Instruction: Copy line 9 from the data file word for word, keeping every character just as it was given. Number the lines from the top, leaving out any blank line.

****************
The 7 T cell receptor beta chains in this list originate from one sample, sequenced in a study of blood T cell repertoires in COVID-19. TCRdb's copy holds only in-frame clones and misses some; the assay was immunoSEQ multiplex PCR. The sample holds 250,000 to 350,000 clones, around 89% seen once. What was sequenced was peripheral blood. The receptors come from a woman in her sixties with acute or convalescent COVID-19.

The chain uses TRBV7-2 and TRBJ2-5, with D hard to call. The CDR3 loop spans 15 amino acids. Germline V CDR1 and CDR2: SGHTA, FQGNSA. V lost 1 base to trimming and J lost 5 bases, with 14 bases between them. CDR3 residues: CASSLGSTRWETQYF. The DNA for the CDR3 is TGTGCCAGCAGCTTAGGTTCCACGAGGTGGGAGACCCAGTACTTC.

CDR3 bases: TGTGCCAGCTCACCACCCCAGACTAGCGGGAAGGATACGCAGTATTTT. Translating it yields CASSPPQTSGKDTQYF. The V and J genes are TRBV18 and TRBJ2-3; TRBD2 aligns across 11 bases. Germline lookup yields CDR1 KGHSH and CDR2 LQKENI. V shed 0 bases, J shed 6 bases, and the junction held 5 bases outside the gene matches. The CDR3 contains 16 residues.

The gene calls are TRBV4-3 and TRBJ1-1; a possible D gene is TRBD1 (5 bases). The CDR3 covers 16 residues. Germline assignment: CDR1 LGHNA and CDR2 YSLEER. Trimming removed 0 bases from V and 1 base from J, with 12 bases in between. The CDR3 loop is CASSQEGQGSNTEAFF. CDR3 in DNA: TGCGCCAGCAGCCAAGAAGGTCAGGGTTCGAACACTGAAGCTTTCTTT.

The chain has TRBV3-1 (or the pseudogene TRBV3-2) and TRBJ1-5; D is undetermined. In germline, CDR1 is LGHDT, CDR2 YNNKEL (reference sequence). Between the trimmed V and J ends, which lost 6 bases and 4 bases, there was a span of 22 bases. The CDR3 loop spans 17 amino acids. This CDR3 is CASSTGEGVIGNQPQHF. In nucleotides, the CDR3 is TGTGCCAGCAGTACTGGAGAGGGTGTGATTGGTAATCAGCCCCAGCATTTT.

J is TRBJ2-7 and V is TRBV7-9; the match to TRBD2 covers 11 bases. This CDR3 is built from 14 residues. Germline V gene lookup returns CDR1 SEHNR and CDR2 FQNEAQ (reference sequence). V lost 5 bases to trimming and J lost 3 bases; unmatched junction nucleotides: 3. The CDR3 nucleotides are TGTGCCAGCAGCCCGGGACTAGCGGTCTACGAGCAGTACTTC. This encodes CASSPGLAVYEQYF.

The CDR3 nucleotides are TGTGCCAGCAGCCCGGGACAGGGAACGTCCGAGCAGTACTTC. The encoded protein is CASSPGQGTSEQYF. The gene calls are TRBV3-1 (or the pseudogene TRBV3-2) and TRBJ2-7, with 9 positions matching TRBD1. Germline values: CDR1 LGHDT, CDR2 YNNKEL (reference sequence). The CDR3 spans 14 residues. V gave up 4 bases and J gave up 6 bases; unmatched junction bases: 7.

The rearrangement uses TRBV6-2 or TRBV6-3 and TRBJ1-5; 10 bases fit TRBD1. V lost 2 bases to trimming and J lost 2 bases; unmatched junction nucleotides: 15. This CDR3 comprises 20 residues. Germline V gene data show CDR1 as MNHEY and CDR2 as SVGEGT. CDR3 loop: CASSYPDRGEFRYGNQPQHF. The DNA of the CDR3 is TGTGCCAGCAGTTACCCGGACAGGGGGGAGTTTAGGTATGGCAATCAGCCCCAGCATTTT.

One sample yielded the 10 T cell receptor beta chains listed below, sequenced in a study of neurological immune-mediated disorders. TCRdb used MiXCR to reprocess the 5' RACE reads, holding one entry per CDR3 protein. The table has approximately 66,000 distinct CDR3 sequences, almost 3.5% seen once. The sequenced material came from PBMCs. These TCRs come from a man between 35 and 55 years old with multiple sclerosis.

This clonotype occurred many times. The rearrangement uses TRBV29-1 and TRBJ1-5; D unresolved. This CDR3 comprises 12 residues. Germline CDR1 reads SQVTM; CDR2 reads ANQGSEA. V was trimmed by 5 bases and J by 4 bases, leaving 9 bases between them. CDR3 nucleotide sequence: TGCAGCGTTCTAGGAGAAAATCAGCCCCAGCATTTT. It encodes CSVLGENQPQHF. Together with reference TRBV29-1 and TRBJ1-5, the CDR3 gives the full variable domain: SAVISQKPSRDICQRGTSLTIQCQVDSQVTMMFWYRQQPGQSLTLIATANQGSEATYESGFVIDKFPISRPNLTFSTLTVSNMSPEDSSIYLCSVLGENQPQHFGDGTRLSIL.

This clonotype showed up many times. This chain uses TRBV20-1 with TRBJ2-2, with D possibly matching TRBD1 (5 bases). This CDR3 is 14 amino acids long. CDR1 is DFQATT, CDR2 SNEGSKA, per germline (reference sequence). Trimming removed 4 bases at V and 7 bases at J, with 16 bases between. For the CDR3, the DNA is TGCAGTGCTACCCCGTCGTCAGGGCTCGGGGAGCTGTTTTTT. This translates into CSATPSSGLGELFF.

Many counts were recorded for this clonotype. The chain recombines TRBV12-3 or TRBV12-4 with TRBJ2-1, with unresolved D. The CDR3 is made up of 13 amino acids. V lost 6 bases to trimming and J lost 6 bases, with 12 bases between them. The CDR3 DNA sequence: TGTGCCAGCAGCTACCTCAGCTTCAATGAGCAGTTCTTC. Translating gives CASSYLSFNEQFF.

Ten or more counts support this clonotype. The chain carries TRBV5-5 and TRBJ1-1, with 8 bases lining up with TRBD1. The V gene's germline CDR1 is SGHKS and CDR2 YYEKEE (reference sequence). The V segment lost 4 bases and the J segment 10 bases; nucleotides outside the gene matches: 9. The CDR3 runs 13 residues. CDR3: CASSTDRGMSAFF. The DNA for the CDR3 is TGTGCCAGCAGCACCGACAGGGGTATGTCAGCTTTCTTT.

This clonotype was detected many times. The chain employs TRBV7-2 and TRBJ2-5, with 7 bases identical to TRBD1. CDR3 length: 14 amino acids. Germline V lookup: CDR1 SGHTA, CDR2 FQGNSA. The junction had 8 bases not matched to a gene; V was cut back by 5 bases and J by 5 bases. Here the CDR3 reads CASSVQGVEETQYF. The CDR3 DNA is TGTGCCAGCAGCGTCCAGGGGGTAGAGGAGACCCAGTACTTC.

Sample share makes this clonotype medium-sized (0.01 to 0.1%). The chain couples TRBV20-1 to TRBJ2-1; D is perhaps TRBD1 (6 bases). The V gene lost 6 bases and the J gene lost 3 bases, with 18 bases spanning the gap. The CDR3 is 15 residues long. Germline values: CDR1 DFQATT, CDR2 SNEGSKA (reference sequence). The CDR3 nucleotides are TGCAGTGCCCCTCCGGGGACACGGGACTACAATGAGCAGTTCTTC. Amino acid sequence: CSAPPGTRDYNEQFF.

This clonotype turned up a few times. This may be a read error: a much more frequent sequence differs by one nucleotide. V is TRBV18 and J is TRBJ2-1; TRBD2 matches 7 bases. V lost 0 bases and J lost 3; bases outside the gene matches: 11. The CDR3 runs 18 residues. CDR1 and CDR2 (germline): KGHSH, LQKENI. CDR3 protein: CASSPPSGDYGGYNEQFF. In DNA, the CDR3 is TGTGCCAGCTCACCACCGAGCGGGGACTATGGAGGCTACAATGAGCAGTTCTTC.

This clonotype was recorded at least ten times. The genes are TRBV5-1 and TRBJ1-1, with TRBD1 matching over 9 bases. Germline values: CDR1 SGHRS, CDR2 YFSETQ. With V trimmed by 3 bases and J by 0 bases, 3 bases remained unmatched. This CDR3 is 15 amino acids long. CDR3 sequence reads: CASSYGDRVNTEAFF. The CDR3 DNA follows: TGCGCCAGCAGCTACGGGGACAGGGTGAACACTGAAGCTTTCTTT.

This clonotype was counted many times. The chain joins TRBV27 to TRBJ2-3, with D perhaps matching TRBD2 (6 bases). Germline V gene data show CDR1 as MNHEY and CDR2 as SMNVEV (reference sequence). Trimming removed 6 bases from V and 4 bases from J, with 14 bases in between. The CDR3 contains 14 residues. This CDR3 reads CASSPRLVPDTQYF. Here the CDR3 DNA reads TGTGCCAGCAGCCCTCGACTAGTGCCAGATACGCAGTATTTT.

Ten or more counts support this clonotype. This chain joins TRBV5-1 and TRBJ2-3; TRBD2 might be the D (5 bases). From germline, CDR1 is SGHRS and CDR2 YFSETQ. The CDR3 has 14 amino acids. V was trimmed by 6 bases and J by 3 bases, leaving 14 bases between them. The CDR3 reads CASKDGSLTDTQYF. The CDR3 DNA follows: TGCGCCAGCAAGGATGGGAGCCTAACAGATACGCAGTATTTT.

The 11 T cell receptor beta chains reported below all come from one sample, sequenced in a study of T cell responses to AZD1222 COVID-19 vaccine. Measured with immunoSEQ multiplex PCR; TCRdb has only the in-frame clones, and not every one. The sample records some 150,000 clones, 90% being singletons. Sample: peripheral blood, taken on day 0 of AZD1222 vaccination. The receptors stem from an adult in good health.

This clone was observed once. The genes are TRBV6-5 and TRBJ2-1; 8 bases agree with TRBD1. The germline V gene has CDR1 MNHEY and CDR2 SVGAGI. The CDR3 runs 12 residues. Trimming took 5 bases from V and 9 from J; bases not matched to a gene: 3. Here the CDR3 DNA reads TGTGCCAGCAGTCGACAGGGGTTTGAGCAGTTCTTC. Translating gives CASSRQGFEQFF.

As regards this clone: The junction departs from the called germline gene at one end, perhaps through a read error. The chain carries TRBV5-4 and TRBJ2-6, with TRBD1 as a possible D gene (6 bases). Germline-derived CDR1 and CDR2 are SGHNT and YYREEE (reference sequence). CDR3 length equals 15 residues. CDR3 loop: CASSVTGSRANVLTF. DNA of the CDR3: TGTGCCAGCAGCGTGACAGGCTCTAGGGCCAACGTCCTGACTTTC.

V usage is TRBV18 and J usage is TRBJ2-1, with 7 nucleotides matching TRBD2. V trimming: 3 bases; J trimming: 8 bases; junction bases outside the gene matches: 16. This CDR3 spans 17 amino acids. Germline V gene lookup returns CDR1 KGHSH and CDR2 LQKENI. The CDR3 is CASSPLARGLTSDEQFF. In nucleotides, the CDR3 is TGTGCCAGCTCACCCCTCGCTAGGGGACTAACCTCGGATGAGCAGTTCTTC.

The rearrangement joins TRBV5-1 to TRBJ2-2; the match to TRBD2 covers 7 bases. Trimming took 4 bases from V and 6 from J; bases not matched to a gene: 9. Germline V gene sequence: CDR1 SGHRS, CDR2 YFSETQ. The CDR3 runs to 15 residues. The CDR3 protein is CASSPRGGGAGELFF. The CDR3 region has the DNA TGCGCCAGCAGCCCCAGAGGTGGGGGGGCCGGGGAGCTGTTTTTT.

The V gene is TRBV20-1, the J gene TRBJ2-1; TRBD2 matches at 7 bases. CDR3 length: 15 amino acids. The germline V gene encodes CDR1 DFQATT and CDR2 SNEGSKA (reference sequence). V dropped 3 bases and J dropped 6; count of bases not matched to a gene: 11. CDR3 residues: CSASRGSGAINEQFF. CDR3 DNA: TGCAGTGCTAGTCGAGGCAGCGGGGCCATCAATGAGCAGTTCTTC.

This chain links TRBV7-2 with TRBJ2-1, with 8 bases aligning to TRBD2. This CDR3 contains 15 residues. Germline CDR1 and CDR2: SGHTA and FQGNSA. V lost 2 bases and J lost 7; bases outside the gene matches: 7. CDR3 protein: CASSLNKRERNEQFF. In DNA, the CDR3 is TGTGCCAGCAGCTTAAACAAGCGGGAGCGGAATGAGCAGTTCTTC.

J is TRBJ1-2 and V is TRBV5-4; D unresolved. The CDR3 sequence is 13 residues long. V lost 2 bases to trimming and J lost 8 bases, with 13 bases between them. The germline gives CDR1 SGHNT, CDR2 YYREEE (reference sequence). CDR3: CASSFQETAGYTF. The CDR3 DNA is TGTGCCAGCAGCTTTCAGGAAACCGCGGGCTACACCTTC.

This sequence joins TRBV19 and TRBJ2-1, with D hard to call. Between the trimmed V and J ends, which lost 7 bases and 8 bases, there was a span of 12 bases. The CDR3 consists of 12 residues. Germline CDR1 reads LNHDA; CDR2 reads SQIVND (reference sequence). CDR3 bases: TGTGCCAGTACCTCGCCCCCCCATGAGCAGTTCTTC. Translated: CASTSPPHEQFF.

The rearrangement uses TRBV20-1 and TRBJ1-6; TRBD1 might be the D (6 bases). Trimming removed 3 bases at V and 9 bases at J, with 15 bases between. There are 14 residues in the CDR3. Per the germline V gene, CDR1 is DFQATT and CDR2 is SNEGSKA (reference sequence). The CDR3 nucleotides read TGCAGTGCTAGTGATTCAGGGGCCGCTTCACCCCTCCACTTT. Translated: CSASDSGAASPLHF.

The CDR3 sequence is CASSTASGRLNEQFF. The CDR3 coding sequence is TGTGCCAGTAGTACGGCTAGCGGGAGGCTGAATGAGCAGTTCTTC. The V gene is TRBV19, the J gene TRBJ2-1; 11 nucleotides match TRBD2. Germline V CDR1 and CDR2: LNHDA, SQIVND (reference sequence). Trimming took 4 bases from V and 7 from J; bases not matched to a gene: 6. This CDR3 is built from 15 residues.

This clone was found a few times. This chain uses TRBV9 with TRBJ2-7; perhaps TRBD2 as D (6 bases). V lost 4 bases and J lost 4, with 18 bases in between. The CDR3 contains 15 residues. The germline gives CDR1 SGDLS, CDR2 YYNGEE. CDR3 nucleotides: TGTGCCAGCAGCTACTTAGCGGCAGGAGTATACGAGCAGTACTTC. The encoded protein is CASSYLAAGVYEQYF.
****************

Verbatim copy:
One sample yielded the 10 T cell receptor beta chains listed below, sequenced in a study of neurological immune-mediated disorders. TCRdb used MiXCR to reprocess the 5' RACE reads, holding one entry per CDR3 protein. The table has approximately 66,000 distinct CDR3 sequences, almost 3.5% seen once. The sequenced material came from PBMCs. These TCRs come from a man between 35 and 55 years old with multiple sclerosis.